Managing editor Rebecca Tobin spent seven days onboard the remastered Queen Mary 2, on a transatlantic crossing from New York to Southampton, England.
ONBOARD THE QUEEN MARY 2 __ One might think the Queens Grill is the most exclusive section of the QM2, but it's not. A small section of the vessel is off-limits to all but two dozen passengers and their VIP handlers.
I'm talking, of course, about the kennels, which is the home for passengers' dogs, and occasionally a feline or two.
The QM2 is unique in this respect, since it's the only passenger vessel (never say "cruise ship" around a Cunard officer) that accommodates pets aside from service animals. And the kennels, which were expanded from 12 to 24 crates during the ship's recent refurbishment, are in high demand: One dog owner said there was a three-month waiting list for an eastbound slot.
Of course, there are quite a few regulations to bringing a pet onboard. The animals are fitted with microchips and vaccinated against rabies and tapeworm, among other requirements.
A berth is about $1,000 per crate per voyage, and just like with humans, the food is included: a selection of kibble, plus daily-baked biscuits (or a room-service order, if that's what they prefer). Onboard preferences are related in advance, but kennel masters also meet with the owners on the first day to map out the expectations and wishes, both human and canine.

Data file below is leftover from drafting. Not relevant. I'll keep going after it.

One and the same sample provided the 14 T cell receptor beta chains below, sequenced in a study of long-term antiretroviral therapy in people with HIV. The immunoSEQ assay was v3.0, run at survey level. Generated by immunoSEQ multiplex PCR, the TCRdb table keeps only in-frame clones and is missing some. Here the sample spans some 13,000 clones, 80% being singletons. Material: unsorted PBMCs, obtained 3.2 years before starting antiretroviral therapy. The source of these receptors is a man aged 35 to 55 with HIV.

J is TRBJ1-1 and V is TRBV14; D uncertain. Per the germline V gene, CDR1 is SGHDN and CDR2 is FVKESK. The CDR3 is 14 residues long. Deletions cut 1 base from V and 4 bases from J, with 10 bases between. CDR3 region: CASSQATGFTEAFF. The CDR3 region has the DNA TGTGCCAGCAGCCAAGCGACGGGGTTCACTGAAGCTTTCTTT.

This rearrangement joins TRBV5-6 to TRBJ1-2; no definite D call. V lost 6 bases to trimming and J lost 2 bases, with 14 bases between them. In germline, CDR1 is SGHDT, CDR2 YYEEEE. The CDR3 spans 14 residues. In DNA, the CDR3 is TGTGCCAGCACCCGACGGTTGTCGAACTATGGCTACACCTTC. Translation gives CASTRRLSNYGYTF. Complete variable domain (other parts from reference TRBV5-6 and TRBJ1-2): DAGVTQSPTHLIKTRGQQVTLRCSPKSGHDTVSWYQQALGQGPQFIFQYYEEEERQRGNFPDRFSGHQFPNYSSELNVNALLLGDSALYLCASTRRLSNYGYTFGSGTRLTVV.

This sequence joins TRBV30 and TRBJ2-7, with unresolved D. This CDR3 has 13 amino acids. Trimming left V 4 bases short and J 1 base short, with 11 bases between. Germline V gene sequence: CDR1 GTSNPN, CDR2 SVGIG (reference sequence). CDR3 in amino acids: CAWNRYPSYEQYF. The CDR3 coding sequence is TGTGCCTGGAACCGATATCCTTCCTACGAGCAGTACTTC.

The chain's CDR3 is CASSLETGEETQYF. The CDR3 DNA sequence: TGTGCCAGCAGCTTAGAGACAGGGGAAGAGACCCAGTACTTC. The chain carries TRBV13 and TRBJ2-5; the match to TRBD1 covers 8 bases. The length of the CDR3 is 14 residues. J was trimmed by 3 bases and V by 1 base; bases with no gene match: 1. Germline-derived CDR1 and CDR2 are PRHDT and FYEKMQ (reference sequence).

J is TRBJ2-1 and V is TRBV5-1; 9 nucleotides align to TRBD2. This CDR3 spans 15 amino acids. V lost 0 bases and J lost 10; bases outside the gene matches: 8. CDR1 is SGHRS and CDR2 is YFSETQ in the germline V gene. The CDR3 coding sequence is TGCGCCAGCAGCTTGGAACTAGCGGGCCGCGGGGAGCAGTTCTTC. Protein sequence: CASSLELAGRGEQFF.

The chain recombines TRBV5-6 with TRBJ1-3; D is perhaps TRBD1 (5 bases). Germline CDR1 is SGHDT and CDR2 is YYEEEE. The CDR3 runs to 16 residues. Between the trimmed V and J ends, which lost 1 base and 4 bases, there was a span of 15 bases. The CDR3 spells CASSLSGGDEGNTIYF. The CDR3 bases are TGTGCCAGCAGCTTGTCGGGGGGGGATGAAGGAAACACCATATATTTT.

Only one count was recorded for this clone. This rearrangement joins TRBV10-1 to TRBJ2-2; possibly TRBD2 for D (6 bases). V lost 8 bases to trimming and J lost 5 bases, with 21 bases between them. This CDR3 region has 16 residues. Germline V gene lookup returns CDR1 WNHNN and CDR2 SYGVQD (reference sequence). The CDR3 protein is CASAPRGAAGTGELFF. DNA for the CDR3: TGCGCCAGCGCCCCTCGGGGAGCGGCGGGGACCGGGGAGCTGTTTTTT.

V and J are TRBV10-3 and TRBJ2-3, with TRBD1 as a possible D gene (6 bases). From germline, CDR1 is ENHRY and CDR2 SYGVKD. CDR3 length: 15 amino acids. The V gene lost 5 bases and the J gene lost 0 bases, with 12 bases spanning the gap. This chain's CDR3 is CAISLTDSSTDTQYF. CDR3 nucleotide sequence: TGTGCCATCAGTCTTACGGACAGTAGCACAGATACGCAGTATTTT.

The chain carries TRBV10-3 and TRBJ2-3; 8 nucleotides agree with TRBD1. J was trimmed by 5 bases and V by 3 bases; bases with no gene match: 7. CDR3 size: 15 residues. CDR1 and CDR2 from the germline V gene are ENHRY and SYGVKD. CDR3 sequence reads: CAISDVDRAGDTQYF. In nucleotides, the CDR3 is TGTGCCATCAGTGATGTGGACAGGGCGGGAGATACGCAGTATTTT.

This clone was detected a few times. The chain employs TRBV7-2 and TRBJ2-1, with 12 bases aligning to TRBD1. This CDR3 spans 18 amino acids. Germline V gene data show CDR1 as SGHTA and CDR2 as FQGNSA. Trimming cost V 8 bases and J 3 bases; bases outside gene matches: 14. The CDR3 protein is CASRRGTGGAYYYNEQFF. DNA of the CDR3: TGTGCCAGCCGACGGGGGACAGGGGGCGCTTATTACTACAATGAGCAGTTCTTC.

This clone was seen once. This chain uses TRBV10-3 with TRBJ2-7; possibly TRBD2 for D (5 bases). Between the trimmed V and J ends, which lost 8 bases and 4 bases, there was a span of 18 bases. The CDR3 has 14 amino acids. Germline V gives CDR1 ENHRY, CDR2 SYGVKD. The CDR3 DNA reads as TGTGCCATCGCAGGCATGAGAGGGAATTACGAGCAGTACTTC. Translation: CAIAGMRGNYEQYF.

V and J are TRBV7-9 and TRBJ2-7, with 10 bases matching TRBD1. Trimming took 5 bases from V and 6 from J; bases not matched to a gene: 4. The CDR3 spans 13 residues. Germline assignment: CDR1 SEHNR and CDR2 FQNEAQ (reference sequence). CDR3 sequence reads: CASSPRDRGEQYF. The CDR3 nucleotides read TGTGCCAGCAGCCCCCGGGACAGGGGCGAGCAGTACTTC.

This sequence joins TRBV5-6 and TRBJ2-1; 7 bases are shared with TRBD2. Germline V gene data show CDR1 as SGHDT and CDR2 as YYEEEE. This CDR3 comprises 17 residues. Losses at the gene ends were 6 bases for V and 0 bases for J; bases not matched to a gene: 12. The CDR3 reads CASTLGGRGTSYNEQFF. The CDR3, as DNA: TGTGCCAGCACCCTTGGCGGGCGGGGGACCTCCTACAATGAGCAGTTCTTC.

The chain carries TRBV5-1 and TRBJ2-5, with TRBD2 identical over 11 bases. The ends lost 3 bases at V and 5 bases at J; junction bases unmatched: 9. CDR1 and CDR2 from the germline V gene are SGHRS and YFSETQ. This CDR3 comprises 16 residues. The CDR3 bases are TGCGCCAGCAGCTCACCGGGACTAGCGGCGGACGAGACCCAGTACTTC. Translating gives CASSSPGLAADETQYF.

But in case you get the idea that these pooches all have papers and bloodlines more extensive than the Windsors, think again. More than one pet on this journey was a rescue dog.
The reasons for transporting a pet via the high seas can be varied. Susanne Frantz said she didn't want to bring her dog, Samuel, to England in the cargo hold. Short-nosed dogs are often banned from commercial aircraft because of breathing complications; there were three bulldogs onboard this sailing.
Oliver Cruz, one of two kennel masters on the Queen, got down on the floor and playfully wrestled with one of the affable bulldogs while the pooch's owners beamed from the sidelines.
The kennel masters are many things, Cruz said, "Clown, chef, waiter," but most importantly, he said, "We are like daddies."
There are four banks of visiting hours throughout the day, and many of the owners take advantage of all four to hang with their dogs. There's an exercise area on Deck 12 aft, complete with a red fire hydrant and a lamppost that are meant to appeal to American and British dogs, respectively.
The kennels are strictly off-limits to regular passengers. On the other side of the gate, however, there is a strong sense of camaraderie, both among the canines, crew and the owners.
In fact, as part of the pre-sailaway socialization routine, Cruz said he and his partner "introduce the dogs to each other, one by one," by name.
Correction: This report was updated to correct the location of the kennels and exercise area: It is aft of the ship's funnel, not around it.